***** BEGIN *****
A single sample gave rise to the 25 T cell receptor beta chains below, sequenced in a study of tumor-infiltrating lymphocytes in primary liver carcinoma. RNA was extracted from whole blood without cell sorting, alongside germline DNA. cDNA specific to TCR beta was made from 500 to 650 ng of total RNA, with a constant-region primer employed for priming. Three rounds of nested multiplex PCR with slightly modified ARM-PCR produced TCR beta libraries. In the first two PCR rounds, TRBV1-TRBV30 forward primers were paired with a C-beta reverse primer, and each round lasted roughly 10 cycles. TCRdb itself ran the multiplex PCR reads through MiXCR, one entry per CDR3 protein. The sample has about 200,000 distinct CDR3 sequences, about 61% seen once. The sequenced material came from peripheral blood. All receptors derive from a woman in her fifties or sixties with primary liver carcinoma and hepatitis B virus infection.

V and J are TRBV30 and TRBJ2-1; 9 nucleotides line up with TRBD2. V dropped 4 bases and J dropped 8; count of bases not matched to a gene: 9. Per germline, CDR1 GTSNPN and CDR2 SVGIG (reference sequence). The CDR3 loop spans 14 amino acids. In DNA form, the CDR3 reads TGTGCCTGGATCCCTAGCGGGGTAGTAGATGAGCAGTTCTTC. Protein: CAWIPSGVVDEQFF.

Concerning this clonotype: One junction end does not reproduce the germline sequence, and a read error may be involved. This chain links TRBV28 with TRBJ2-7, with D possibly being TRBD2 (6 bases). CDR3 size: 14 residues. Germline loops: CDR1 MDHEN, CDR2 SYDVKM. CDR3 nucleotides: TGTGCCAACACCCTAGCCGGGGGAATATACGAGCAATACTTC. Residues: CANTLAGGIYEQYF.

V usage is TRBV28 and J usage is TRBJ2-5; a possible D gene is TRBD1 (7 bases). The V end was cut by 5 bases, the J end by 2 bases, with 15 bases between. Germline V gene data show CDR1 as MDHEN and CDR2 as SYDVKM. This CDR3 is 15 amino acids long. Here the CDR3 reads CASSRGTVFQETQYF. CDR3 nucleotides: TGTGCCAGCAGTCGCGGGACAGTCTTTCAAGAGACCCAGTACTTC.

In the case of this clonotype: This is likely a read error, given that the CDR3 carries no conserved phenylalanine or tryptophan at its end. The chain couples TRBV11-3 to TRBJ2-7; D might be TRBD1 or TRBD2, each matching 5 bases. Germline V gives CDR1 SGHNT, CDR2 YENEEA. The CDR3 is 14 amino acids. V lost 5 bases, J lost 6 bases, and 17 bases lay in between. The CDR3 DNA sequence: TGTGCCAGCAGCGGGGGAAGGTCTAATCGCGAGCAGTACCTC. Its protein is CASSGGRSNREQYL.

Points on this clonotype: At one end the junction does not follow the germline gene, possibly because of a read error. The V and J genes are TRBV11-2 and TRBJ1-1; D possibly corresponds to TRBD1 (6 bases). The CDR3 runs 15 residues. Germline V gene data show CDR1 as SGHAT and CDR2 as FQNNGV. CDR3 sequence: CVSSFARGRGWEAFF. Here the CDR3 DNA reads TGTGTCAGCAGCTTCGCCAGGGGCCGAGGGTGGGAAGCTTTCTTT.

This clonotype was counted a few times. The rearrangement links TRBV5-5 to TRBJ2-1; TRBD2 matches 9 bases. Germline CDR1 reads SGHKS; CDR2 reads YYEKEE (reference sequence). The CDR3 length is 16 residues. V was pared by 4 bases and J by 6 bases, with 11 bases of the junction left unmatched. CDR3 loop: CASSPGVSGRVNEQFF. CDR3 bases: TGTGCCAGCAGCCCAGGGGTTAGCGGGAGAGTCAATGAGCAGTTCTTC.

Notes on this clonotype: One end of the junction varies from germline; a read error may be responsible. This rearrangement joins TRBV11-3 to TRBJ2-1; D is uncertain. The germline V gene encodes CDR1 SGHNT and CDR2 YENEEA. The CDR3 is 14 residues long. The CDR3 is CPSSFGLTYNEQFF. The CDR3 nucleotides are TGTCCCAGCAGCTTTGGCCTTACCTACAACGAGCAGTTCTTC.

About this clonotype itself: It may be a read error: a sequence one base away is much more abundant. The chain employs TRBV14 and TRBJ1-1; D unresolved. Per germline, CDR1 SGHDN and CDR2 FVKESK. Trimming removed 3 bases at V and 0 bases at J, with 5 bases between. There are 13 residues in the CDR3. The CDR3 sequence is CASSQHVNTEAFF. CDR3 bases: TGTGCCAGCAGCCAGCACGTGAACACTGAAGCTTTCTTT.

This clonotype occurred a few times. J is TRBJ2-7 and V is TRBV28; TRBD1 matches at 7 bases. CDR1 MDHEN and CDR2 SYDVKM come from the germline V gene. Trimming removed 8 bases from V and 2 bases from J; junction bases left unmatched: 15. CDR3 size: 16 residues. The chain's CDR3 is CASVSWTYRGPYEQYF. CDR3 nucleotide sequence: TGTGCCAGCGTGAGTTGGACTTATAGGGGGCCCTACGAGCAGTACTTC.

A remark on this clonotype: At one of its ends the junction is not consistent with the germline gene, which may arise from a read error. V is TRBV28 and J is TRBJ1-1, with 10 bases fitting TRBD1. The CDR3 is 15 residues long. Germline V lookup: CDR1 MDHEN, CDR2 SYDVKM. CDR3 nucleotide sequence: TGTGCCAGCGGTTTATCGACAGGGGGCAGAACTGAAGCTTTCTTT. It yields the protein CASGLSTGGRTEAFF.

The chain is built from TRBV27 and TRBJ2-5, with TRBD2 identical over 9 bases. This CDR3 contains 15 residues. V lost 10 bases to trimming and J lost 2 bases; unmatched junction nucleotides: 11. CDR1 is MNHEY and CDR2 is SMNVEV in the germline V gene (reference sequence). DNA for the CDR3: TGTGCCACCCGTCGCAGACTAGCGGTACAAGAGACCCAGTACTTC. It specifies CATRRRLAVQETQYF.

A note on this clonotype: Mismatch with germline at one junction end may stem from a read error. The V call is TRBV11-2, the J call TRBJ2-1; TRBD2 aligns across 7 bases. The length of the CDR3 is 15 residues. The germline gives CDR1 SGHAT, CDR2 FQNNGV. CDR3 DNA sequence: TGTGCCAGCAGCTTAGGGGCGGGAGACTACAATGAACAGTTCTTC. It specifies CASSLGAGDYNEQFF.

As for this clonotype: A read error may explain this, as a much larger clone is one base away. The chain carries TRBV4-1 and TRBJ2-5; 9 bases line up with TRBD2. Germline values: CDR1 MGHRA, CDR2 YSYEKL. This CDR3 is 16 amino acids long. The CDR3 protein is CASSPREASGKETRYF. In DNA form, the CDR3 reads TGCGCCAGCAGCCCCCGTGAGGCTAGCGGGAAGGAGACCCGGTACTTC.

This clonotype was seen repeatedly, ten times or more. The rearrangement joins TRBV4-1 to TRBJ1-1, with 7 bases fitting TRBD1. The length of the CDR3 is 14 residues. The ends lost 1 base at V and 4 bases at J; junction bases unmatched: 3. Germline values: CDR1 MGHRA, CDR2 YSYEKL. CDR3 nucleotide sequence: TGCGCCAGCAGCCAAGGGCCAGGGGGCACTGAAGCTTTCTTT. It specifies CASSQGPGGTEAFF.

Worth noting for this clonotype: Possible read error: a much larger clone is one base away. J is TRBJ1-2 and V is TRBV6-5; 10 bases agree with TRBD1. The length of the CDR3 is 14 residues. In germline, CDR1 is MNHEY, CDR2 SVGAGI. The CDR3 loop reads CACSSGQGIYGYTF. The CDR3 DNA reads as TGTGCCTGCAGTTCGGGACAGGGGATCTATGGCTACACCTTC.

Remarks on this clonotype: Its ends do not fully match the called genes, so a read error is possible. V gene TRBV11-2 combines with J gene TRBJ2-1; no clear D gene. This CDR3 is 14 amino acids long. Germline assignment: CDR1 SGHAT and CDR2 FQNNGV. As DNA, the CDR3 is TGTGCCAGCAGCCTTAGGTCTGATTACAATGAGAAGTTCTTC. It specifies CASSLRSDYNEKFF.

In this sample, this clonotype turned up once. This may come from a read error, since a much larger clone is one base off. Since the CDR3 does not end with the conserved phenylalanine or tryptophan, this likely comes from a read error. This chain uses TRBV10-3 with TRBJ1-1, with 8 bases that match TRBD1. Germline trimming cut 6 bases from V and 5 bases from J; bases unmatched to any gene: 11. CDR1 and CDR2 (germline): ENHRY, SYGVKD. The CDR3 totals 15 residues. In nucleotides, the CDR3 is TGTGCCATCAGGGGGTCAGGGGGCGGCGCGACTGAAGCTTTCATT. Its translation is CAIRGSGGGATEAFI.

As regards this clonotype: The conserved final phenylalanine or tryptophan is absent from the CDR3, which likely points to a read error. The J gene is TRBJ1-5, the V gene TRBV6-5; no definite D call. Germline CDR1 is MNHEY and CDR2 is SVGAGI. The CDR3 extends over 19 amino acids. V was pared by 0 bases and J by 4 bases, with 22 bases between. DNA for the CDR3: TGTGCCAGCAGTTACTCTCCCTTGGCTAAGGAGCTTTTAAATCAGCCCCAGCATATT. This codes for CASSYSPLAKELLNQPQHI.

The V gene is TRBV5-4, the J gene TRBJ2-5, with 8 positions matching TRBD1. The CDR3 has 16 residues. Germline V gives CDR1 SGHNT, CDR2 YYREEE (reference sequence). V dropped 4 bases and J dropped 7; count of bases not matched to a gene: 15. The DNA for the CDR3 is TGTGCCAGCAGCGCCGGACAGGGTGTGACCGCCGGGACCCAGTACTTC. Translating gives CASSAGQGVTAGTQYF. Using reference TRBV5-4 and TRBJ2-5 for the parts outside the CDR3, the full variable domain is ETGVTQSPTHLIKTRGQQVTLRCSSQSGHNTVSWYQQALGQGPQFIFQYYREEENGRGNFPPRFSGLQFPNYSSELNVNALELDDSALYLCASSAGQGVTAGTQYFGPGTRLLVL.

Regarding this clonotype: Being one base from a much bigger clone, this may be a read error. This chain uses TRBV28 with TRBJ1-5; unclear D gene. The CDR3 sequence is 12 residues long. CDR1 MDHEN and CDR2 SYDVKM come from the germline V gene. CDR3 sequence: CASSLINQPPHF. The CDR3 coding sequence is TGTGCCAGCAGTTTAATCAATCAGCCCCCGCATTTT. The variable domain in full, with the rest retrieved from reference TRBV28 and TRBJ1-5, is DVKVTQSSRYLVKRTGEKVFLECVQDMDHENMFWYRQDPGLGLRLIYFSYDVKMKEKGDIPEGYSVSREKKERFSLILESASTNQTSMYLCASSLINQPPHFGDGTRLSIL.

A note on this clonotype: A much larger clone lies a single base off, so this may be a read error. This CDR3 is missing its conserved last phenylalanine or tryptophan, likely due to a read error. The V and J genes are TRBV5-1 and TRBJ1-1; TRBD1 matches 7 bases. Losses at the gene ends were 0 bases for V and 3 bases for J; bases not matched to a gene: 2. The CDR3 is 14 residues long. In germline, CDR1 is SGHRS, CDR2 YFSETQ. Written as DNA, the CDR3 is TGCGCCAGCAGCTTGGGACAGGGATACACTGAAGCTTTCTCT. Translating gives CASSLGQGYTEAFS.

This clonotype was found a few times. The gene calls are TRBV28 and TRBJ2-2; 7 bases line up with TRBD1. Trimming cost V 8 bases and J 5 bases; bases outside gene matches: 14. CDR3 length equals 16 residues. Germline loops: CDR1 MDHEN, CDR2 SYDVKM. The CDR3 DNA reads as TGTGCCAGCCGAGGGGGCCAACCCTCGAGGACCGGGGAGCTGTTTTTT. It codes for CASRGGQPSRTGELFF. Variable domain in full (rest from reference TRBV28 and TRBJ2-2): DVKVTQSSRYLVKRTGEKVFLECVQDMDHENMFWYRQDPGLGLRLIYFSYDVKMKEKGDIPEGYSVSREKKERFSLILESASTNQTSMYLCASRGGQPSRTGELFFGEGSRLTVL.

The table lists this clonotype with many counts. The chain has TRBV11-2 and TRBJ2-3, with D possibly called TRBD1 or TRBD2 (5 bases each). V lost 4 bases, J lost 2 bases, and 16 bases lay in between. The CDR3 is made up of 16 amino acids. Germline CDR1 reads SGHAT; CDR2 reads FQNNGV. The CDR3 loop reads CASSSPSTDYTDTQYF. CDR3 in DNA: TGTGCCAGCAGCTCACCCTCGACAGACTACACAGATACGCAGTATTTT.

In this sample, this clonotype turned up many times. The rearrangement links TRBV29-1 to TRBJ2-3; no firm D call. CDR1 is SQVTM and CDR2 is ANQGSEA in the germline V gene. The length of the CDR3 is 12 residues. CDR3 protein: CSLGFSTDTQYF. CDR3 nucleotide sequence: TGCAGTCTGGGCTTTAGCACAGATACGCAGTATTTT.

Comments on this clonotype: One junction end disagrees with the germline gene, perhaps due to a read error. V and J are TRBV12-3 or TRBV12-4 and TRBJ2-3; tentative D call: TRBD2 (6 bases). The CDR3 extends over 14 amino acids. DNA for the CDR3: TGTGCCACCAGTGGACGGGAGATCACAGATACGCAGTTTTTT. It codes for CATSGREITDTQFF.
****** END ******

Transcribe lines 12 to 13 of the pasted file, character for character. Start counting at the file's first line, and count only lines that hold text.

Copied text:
The chain is built from TRBV27 and TRBJ2-5, with TRBD2 identical over 9 bases. This CDR3 contains 15 residues. V lost 10 bases to trimming and J lost 2 bases; unmatched junction nucleotides: 11. CDR1 is MNHEY and CDR2 is SMNVEV in the germline V gene (reference sequence). DNA for the CDR3: TGTGCCACCCGTCGCAGACTAGCGGTACAAGAGACCCAGTACTTC. It specifies CATRRRLAVQETQYF.

A note on this clonotype: Mismatch with germline at one junction end may stem from a read error. The V call is TRBV11-2, the J call TRBJ2-1; TRBD2 aligns across 7 bases. The length of the CDR3 is 15 residues. The germline gives CDR1 SGHAT, CDR2 FQNNGV. CDR3 DNA sequence: TGTGCCAGCAGCTTAGGGGCGGGAGACTACAATGAACAGTTCTTC. It specifies CASSLGAGDYNEQFF.